The Fresser

Eyal Shani set to open second kosher restaurant in Manhattan

Malka will be joined by a kosher branch of pita-based chain Miznon


Eyal Shani at his restaurant Malka in Tel Aviv ( Ariel Ephron photography)

Eyal Shani is set to open his second kosher restaurant in New York in less than three months when he converts one of four existing Miznon outlets in Manhattan to a certified kosher operation.

Mika Ziv, CEO of Good People Group, Shani’s hospitality brand confirmed (in the New York Jewish Week) the informal Israeli eatery already offered only glatt kosher meat and was dairy free. The kosher-style restaurant will, on Sunday January 21, look to secure full kosher certification from licensing authority, National Kosher Supervision after being fully clean and koshered.

Shani’s pita bread-based dishes will, for the first time, be on the menu for kashrut-compliant New Yorkers. The decision to turn a Miznon kosher was taken on the back of the huge success of Shani’s first kosher New York restaurant, Malka.

“We always knew there was a need and desire for people to eat our food” Ziv told the New York Jewish Week, adding “there has been such a beautiful welcoming to New York” [of Malka] which she said is doing “amazing”.

Malka opened only weeks ago, in November 2023 on the Upper West Side with the sabra chef flying in (between helping with his country’s war effort) for the grand opening of what was his 41st restaurant and first kosher outlet outside of Israel. He currently operates two kosher restaurants in Tel Aviv — the original Malka and Dvora, in the Debrah Brown Hotel.

At the time of opening the New York Malka, Shani had told New York Jewish Week that his goal was to create a kosher restaurant that does not feel like most kosher restaurants adding that he had done so because he saw that kosher consumers were ‘craving’ his food but could not eat it.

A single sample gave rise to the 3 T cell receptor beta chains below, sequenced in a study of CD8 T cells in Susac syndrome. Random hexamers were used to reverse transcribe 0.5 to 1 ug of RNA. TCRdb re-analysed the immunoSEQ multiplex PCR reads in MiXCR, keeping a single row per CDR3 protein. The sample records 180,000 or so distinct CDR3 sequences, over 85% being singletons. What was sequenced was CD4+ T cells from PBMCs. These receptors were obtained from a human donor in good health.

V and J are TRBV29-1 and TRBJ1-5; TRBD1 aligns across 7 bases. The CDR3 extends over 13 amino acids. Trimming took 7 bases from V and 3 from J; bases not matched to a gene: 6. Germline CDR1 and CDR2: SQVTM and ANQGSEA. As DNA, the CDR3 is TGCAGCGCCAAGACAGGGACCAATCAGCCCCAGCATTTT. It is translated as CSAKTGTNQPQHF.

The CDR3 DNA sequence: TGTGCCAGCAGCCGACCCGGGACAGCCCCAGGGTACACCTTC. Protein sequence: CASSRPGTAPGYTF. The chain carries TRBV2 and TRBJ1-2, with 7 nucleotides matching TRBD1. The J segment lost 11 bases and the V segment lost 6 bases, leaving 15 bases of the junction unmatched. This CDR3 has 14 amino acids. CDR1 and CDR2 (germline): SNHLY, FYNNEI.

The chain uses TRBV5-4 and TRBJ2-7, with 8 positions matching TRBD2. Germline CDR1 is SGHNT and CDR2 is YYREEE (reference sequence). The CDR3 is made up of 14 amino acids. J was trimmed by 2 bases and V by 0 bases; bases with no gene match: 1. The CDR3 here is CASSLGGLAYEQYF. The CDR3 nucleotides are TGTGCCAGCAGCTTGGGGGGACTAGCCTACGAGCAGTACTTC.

“These people are part of my nation. Part of my people. How can I make food without letting half of my people eat it?”

If the Big Apple’s Malka is anything like its older sister, it’s no surprise that the crowds have come. I visited the Tel Aviv original in 2018 not long after it had opened. It was, without doubt, the coolest kosher restaurant I’d ever eaten at. Not just for the showstopper dishes that included whole baked fish — large enough for the entire table to share — that arrived in a huge roasting tin still steaming from the oven; crisp schnitzels with comfortingly smooth mashed potatoes and platters of flavour-filled vegetables with smooth tahini and crunchy nuggets of falafel.

The nightly buzz came also from food served on sheets of brown paper laid directly on the table, from the banging music, cool cocktails and flaming torches on the bar giving nightclub vibes.

Ahead of opening this US Malka, Shani had told the New York Jewish Week: “I had a dream one night that the food would be so good that even non-kosher people would go to the restaurant,” said Shani, “and kosher people would come to eat and at the end of the night they would dance together in the bar.”

Speaking to The JC when he opened Dvora, he said it was a vision that had originally led him into cooking.

Perhaps the world-famous celebrity chef will opt to bring one of his kosher creations to London, to join the two branches of Miznon and upscale restaurant, Lilienblum.

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